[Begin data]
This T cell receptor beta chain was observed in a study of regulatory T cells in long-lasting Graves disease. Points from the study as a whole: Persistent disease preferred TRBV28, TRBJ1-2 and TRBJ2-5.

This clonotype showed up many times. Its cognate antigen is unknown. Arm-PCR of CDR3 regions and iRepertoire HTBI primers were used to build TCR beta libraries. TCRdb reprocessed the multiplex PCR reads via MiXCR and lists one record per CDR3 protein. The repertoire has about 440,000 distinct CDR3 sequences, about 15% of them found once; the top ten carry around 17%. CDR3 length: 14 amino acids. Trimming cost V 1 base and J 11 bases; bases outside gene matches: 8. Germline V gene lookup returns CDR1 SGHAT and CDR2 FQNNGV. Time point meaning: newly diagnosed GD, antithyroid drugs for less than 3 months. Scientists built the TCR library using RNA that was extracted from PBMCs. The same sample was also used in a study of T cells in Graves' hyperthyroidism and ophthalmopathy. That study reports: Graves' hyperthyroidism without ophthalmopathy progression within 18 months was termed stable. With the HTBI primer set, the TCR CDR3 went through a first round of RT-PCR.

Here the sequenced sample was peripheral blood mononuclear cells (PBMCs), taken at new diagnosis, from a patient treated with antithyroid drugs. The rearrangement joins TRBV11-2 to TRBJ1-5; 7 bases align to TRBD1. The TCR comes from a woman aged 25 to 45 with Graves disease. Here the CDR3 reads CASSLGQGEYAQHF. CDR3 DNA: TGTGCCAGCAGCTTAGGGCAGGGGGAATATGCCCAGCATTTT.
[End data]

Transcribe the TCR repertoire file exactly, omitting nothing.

This T cell receptor beta chain was observed in a study of regulatory T cells in long-lasting Graves disease. Points from the study as a whole: Persistent disease preferred TRBV28, TRBJ1-2 and TRBJ2-5.

This clonotype showed up many times. Its cognate antigen is unknown. Arm-PCR of CDR3 regions and iRepertoire HTBI primers were used to build TCR beta libraries. TCRdb reprocessed the multiplex PCR reads via MiXCR and lists one record per CDR3 protein. The repertoire has about 440,000 distinct CDR3 sequences, about 15% of them found once; the top ten carry around 17%. CDR3 length: 14 amino acids. Trimming cost V 1 base and J 11 bases; bases outside gene matches: 8. Germline V gene lookup returns CDR1 SGHAT and CDR2 FQNNGV. Time point meaning: newly diagnosed GD, antithyroid drugs for less than 3 months. Scientists built the TCR library using RNA that was extracted from PBMCs. The same sample was also used in a study of T cells in Graves' hyperthyroidism and ophthalmopathy. That study reports: Graves' hyperthyroidism without ophthalmopathy progression within 18 months was termed stable. With the HTBI primer set, the TCR CDR3 went through a first round of RT-PCR.

Here the sequenced sample was peripheral blood mononuclear cells (PBMCs), taken at new diagnosis, from a patient treated with antithyroid drugs. The rearrangement joins TRBV11-2 to TRBJ1-5; 7 bases align to TRBD1. The TCR comes from a woman aged 25 to 45 with Graves disease. Here the CDR3 reads CASSLGQGEYAQHF. CDR3 DNA: TGTGCCAGCAGCTTAGGGCAGGGGGAATATGCCCAGCATTTT.